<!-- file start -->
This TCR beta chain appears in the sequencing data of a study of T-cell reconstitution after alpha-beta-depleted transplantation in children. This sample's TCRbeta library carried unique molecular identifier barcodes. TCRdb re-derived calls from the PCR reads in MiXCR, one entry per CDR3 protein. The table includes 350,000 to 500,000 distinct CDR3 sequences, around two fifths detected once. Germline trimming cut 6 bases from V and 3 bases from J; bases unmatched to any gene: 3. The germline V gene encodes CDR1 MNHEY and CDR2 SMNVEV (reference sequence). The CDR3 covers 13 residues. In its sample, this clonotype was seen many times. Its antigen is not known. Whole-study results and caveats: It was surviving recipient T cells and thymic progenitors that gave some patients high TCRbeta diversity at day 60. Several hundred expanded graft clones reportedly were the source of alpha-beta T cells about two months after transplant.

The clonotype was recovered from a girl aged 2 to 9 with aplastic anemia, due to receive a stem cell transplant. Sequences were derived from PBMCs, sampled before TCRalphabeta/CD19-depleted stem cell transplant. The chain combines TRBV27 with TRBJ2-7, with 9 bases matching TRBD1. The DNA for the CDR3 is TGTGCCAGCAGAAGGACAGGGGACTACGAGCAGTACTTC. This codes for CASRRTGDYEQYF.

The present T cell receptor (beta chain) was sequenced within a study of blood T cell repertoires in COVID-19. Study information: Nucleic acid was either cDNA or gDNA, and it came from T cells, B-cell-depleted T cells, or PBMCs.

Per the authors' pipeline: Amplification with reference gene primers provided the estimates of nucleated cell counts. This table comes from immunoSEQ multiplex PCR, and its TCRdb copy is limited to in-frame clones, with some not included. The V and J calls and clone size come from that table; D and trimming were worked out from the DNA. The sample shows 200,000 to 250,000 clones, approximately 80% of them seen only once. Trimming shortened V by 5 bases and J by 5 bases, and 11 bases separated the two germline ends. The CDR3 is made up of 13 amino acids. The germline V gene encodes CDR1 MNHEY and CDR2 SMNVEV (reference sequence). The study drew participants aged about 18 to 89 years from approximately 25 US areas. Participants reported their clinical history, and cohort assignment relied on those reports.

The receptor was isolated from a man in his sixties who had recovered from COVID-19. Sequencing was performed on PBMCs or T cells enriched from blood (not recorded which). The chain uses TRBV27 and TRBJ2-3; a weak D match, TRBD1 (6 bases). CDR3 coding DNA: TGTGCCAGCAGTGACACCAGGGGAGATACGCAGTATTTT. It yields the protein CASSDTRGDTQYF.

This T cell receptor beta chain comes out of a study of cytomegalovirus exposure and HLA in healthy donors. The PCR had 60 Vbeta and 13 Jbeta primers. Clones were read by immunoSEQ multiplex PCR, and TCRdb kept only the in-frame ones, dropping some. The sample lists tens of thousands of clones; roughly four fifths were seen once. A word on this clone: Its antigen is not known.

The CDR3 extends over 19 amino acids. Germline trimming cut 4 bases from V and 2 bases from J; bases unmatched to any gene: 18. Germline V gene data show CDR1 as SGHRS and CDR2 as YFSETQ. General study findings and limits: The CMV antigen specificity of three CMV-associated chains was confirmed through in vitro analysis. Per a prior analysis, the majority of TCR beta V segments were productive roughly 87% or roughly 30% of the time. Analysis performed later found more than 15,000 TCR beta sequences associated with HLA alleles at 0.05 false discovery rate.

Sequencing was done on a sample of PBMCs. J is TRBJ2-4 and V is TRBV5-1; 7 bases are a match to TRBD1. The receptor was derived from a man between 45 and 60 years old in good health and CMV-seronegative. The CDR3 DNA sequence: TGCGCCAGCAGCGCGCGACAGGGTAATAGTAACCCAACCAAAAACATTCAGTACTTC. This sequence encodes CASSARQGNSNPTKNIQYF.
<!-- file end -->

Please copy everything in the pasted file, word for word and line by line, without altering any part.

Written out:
This TCR beta chain appears in the sequencing data of a study of T-cell reconstitution after alpha-beta-depleted transplantation in children. This sample's TCRbeta library carried unique molecular identifier barcodes. TCRdb re-derived calls from the PCR reads in MiXCR, one entry per CDR3 protein. The table includes 350,000 to 500,000 distinct CDR3 sequences, around two fifths detected once. Germline trimming cut 6 bases from V and 3 bases from J; bases unmatched to any gene: 3. The germline V gene encodes CDR1 MNHEY and CDR2 SMNVEV (reference sequence). The CDR3 covers 13 residues. In its sample, this clonotype was seen many times. Its antigen is not known. Whole-study results and caveats: It was surviving recipient T cells and thymic progenitors that gave some patients high TCRbeta diversity at day 60. Several hundred expanded graft clones reportedly were the source of alpha-beta T cells about two months after transplant.

The clonotype was recovered from a girl aged 2 to 9 with aplastic anemia, due to receive a stem cell transplant. Sequences were derived from PBMCs, sampled before TCRalphabeta/CD19-depleted stem cell transplant. The chain combines TRBV27 with TRBJ2-7, with 9 bases matching TRBD1. The DNA for the CDR3 is TGTGCCAGCAGAAGGACAGGGGACTACGAGCAGTACTTC. This codes for CASRRTGDYEQYF.

The present T cell receptor (beta chain) was sequenced within a study of blood T cell repertoires in COVID-19. Study information: Nucleic acid was either cDNA or gDNA, and it came from T cells, B-cell-depleted T cells, or PBMCs.

Per the authors' pipeline: Amplification with reference gene primers provided the estimates of nucleated cell counts. This table comes from immunoSEQ multiplex PCR, and its TCRdb copy is limited to in-frame clones, with some not included. The V and J calls and clone size come from that table; D and trimming were worked out from the DNA. The sample shows 200,000 to 250,000 clones, approximately 80% of them seen only once. Trimming shortened V by 5 bases and J by 5 bases, and 11 bases separated the two germline ends. The CDR3 is made up of 13 amino acids. The germline V gene encodes CDR1 MNHEY and CDR2 SMNVEV (reference sequence). The study drew participants aged about 18 to 89 years from approximately 25 US areas. Participants reported their clinical history, and cohort assignment relied on those reports.

The receptor was isolated from a man in his sixties who had recovered from COVID-19. Sequencing was performed on PBMCs or T cells enriched from blood (not recorded which). The chain uses TRBV27 and TRBJ2-3; a weak D match, TRBD1 (6 bases). CDR3 coding DNA: TGTGCCAGCAGTGACACCAGGGGAGATACGCAGTATTTT. It yields the protein CASSDTRGDTQYF.

This T cell receptor beta chain comes out of a study of cytomegalovirus exposure and HLA in healthy donors. The PCR had 60 Vbeta and 13 Jbeta primers. Clones were read by immunoSEQ multiplex PCR, and TCRdb kept only the in-frame ones, dropping some. The sample lists tens of thousands of clones; roughly four fifths were seen once. A word on this clone: Its antigen is not known.

The CDR3 extends over 19 amino acids. Germline trimming cut 4 bases from V and 2 bases from J; bases unmatched to any gene: 18. Germline V gene data show CDR1 as SGHRS and CDR2 as YFSETQ. General study findings and limits: The CMV antigen specificity of three CMV-associated chains was confirmed through in vitro analysis. Per a prior analysis, the majority of TCR beta V segments were productive roughly 87% or roughly 30% of the time. Analysis performed later found more than 15,000 TCR beta sequences associated with HLA alleles at 0.05 false discovery rate.

Sequencing was done on a sample of PBMCs. J is TRBJ2-4 and V is TRBV5-1; 7 bases are a match to TRBD1. The receptor was derived from a man between 45 and 60 years old in good health and CMV-seronegative. The CDR3 DNA sequence: TGCGCCAGCAGCGCGCGACAGGGTAATAGTAACCCAACCAAAAACATTCAGTACTTC. This sequence encodes CASSARQGNSNPTKNIQYF.